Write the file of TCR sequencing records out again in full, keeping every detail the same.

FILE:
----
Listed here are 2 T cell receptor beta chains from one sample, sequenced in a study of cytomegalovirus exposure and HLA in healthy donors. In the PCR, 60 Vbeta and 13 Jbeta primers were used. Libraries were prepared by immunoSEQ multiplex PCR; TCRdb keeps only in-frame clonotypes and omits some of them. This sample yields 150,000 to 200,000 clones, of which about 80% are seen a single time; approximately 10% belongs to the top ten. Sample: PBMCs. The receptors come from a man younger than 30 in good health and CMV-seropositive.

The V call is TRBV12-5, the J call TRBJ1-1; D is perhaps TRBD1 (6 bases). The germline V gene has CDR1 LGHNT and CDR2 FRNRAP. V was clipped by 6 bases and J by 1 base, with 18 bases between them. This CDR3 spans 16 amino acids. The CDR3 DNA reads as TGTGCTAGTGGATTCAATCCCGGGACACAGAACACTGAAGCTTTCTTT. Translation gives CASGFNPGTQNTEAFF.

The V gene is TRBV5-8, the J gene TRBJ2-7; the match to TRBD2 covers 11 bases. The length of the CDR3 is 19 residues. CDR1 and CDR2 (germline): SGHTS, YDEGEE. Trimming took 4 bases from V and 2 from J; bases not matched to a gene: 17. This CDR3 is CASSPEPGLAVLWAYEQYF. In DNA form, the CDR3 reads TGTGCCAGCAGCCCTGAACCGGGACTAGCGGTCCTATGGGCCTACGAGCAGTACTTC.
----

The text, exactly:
Listed here are 2 T cell receptor beta chains from one sample, sequenced in a study of cytomegalovirus exposure and HLA in healthy donors. In the PCR, 60 Vbeta and 13 Jbeta primers were used. Libraries were prepared by immunoSEQ multiplex PCR; TCRdb keeps only in-frame clonotypes and omits some of them. This sample yields 150,000 to 200,000 clones, of which about 80% are seen a single time; approximately 10% belongs to the top ten. Sample: PBMCs. The receptors come from a man younger than 30 in good health and CMV-seropositive.

The V call is TRBV12-5, the J call TRBJ1-1; D is perhaps TRBD1 (6 bases). The germline V gene has CDR1 LGHNT and CDR2 FRNRAP. V was clipped by 6 bases and J by 1 base, with 18 bases between them. This CDR3 spans 16 amino acids. The CDR3 DNA reads as TGTGCTAGTGGATTCAATCCCGGGACACAGAACACTGAAGCTTTCTTT. Translation gives CASGFNPGTQNTEAFF.

The V gene is TRBV5-8, the J gene TRBJ2-7; the match to TRBD2 covers 11 bases. The length of the CDR3 is 19 residues. CDR1 and CDR2 (germline): SGHTS, YDEGEE. Trimming took 4 bases from V and 2 from J; bases not matched to a gene: 17. This CDR3 is CASSPEPGLAVLWAYEQYF. In DNA form, the CDR3 reads TGTGCCAGCAGCCCTGAACCGGGACTAGCGGTCCTATGGGCCTACGAGCAGTACTTC.